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----- Original Message ----- 
From: "Don Cox" <[log in to unmask]>
> On 03/06/07, Steven C. Barr(x) wrote:
> > The applicable question here is not too hard to define...though
> > difficult to answer! "Is it possible, using a recording of
> > admitted (but not accurately defined) sonic inaccuracy, to
> > recreate using digital methods an accurate recreation of
> > EXACTLY what was recorded using earlier inaccurate methods?!"
> > 
> It depends on the nature of the inaccuracy.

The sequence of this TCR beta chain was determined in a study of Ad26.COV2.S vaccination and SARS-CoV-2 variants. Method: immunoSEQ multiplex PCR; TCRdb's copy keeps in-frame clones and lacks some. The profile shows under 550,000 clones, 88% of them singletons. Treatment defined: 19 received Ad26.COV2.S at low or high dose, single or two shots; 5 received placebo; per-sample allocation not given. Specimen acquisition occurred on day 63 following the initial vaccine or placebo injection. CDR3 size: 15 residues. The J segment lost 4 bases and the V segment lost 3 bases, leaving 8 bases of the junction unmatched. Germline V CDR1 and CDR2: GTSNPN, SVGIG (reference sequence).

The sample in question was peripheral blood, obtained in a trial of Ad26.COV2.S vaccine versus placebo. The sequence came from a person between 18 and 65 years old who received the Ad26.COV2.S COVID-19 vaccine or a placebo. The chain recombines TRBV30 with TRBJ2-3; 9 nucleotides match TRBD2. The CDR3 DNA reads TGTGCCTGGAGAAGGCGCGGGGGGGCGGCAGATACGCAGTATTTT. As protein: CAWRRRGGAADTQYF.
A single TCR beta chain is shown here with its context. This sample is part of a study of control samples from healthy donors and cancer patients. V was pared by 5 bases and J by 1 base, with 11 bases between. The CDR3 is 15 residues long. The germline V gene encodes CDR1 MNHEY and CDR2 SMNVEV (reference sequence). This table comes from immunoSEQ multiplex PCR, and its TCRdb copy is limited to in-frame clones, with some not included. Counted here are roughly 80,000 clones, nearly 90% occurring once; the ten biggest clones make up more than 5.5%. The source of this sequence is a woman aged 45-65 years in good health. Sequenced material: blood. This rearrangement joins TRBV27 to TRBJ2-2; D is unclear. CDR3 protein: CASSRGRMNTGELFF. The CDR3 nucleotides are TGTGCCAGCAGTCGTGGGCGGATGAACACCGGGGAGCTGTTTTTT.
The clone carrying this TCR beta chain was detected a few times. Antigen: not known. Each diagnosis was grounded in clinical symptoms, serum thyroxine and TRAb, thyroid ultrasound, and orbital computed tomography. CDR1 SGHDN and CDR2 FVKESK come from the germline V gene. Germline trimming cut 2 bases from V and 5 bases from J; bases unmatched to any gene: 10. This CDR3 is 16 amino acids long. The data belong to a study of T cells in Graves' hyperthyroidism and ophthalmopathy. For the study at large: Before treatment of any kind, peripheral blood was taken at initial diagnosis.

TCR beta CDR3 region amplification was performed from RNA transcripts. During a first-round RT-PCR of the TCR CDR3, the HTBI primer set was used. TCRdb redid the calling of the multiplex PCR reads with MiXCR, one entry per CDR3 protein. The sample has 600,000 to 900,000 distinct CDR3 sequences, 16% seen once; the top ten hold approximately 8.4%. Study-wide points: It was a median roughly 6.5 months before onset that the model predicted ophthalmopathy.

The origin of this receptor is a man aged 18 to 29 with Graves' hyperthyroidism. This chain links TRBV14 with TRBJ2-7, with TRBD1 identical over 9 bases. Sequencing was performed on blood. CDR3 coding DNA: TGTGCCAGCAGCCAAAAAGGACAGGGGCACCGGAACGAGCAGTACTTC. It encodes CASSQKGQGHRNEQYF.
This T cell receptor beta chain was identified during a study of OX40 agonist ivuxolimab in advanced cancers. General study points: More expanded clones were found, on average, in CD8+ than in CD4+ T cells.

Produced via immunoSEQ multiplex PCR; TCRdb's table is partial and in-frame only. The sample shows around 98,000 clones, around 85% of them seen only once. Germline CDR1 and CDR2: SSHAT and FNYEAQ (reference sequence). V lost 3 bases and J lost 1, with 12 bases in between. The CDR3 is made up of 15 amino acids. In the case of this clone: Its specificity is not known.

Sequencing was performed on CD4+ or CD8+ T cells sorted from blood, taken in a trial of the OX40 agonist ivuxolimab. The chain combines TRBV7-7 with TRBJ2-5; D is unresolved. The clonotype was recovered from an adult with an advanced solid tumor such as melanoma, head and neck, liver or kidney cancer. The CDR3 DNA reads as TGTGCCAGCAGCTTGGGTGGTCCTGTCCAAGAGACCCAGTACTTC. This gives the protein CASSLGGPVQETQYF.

> Equalisation problems can be solved quite easily. Nowadays, many clicks
> and some crackle can be removed digitally. 
> Intermodulation distortion would be very hard to correct. Resonances are
> hard, as they vary with level.
> Bad microphone placement, especially close micing, would be very hard to
> correct unless multi-track tapes exist with the outputs from each mic
> kept separate. (Which is not usual in the 1950s).
> You can't correct a problem until you have analysed it, identified it
> and studied it. Recordings have many different and independent faults.
> 
Remember that these Gennett phonorecords were recorded acoustically...
which means the frequency response was essentially defined by now-
unknown details of the recording horn, as well as the minimal bandwidth
inherent in the acoustic-recording process...

Steven C. Barr